In exercising its discretion to use a language other than that of the Registration Agreement, the Panel has to exercise such discretion judicially in the spirit of fairness and justice to both Parties, taking into account all relevant circumstances of the case, including matters such as the Parties’ ability to understand and use the proposed language, time and costs.
The Panel accepts the Complainant’s submissions regarding the language of the proceeding. The Respondent has not challenged the Complainant’s request. The Panel is also mindful of the need to ensure the proceeding is conducted in a timely and cost effective manner. In this case, the Complainant may be unduly disadvantaged by having to conduct the proceeding in Chinese. The Panel notes that all of the communications from the Center to the Parties were transmitted in both Chinese and English. In all the circumstances, the Panel determines that English be the language of the proceeding.
6.2. Substantive Analysis
A. Identical or Confusingly Similar
The Panel is satisfied that the Complainant has established that it has registered rights to the Trade Mark.
The threshold test for confusing similarity involves the comparison between the trade mark and the domain name itself to establish if the domain name is identical or confusingly similar to the complainant’s trade mark. The trade mark would generally have to be recognizable within the domain name. In this case the Domain Names consist of misspellings of the Trade Mark as follows:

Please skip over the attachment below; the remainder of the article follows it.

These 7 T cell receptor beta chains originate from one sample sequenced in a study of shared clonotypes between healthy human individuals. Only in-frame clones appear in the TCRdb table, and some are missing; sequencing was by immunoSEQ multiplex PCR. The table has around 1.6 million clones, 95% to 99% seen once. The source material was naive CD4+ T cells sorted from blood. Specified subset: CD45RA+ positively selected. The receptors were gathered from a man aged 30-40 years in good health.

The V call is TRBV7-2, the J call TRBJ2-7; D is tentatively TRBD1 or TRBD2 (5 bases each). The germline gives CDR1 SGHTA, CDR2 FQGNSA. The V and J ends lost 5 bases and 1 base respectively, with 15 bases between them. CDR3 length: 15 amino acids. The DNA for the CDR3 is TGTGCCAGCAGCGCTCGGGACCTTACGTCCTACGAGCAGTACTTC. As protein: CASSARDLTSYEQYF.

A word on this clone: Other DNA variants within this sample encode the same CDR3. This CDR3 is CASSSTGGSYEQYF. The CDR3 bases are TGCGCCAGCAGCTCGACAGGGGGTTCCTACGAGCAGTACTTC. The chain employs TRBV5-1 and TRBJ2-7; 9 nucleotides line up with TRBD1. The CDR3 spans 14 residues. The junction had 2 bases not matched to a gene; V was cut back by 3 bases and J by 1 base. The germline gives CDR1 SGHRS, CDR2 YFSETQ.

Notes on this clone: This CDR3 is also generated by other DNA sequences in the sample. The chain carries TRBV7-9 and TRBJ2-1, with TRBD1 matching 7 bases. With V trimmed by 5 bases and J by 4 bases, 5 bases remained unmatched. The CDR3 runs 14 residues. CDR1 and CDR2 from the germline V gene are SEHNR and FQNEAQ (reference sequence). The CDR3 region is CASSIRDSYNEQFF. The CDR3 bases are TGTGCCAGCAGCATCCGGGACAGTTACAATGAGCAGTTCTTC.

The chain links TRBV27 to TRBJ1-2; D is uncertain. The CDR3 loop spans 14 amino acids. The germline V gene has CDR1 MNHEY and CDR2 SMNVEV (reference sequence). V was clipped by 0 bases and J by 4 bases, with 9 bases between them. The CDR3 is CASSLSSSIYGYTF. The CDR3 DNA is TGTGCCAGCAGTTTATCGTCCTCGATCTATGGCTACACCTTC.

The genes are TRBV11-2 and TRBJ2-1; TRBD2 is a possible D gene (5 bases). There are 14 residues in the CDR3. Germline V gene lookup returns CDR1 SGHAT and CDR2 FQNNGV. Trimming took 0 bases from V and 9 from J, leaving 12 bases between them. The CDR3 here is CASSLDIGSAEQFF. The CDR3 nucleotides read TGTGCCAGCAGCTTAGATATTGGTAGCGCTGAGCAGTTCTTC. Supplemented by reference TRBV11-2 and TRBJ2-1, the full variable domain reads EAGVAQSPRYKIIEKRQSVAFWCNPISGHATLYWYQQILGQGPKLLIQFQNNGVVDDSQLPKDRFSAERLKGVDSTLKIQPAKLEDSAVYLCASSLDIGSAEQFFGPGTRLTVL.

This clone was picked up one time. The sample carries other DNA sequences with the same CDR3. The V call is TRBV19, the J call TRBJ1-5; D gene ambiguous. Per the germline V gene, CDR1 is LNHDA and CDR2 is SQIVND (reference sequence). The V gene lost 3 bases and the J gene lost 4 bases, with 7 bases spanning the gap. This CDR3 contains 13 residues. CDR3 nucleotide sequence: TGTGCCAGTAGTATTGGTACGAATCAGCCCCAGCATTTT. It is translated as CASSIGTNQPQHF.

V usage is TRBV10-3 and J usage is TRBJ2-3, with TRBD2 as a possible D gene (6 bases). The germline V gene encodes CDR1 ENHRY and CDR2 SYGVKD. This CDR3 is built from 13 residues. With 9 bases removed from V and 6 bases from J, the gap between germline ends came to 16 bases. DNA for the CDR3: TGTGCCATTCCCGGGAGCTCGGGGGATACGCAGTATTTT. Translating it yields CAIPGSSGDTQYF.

Substitution of the letter “d” for “r” in “credit”
Addition of the letter “d” to “credit”
Substitution of the letter “f” for “r” in “credit”
Addition of the letter “f” to “credit”
Substitution of the letter “i for “k” in “karma”
Substitution of the letter “f” for “r” in “karma”
Substitution of the letter “q” for the first “a” in “karma”
Substitution of the “k” for “i” in “credit”
Substitution of the letter “x” for “d” in “kredit”
Substitution of the letter “s” for “e” in CREDIT
Substitution of the letter “f” for “c” in CREDIT
Addition of the letter “f” to “credit”.
It is well established that domain names which consists of a common, obvious, or intentional misspelling of a trade mark is considered to be confusingly similar to the relevant mark for the purposes of the first element. This stems from the fact that the domain name contains sufficiently recognizable aspects of the relevant mark (See section 1.9.1 of WIPO Overview of WIPO Panel Views on Selected UDRP Questions, Third Edition (“WIPO Overview 3.0”). This is a typical typosquatting case as the 12 Domain Names are clearly misspellings of the Trade Mark.
For the purposes of assessing identity and confusing similarity under paragraph 4(a)(i) of the Policy, it is permissible for the Panel to ignore the Top-Level Domain (“TLD”) irrespective of the particular TLD and the ordinary meaning ascribed to a particular TLD. It is viewed as a standard registration requirement.
The Panel finds that the Domain Names are confusingly similar to a trade mark in which the Complainant has rights and that the requirements of paragraph 4(a)(i) of the Policy therefore are fulfilled.
B. Rights or Legitimate Interests